Roma were overpowering teams they should be beating, but against clubs higher up in the league told a completely different story. They barely tallied over one Expected Goal against Juventus, Udinese and Internazionale, with their work from set-pieces inflating these numbers.

Mourinho’s team brought this differential down come the end of the season, but not by scoring more goals. Roma lost their creativity in Serie A matches towards the end, focusing on a deep Europa League run, whilst consistent injury problems riddled the squad throughout the year. Nevertheless, their tactical blueprint showed significant weaknesses too, which saw Roma fall short of the mark.


A shallow core in the buildup

Mourinho has stuck to the 3-4-2-1/3-4-3 system within their team’s buildup. With Chris Smalling in the center of the back three, Gianluca Mancini and Roger Ibañez played the most minutes as the wide center-backs. From a defensive standpoint, both can fulfil their roles quite effectively, but in their buildup, neither player can offer the consistent progressive passing or carrying value that is required. This massively hinders a back three system because you already have the extra player out of your team’s attack and Roma lost balance ahead of the ball because of it.



As a result, Bryan Cristante often had to drop deep to assist the center-backs in the buildup, but he is another player whose defensive side of the game is more solid than his work on the ball. Furthermore, the lack of pinning also reduces the effectiveness of the build. Roma wing-backs are hugely relied upon to feed the ball back inside, but they occupy just behind the second line of the opponent and do not stretch the opposition’s defense.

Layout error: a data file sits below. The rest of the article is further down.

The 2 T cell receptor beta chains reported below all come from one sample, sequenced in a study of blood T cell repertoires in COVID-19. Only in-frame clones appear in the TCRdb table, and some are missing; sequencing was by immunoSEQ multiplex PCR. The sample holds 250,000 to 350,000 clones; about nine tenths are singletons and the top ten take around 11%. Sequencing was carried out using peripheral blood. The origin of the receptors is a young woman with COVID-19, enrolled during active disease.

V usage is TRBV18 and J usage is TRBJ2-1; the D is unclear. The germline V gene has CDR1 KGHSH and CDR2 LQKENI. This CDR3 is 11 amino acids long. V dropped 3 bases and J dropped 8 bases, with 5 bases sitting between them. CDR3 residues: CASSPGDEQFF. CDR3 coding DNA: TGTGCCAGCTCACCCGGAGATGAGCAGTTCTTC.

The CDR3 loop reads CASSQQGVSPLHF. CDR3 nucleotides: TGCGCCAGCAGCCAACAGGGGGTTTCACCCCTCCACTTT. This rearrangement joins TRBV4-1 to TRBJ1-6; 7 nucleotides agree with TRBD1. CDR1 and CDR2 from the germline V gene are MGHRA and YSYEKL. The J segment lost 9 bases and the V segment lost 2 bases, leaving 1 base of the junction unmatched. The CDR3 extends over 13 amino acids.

Home game versus Lazio Roma: This is what positional problems in the buildup lead to. An unbalanced midfield and lack of line-breaking from center-backs led to the incapability of short progression. Lazio wingers compacted the center by pressing inwards and Roma had to switch the play to wing-backs, but the ball ends up where Lazio had the overload off-ball.


Stephan El Shaarawy, an experienced forward who turned into a wing-back throughout the season, is the only outlier in this. Leonardo Spinazzola has had minutes from the left, but injuries have kept him back from reaching the same heights as EURO 2020. Wing-backs having to cover deeper areas of the field reduce their ability to overlap into the final third or make darting runs on switches of play. Even in games in which Roma controlled a lot of the ball, the ball circulates in the middle third without being able to get the ball up the pitch.

Deeper wing-backs can lead to u-shapedness and deprive the system of any flexibility without the links between the lines. Lorenzo Pellegrini started the season next to Cristante, but even when playing deeper, Pellegrini was getting significantly more touches up the field. José added Nemanja Matić to his ranks, someone who is still able to drop deep and dictate but makes himself and Cristante an immobile midfield pairing.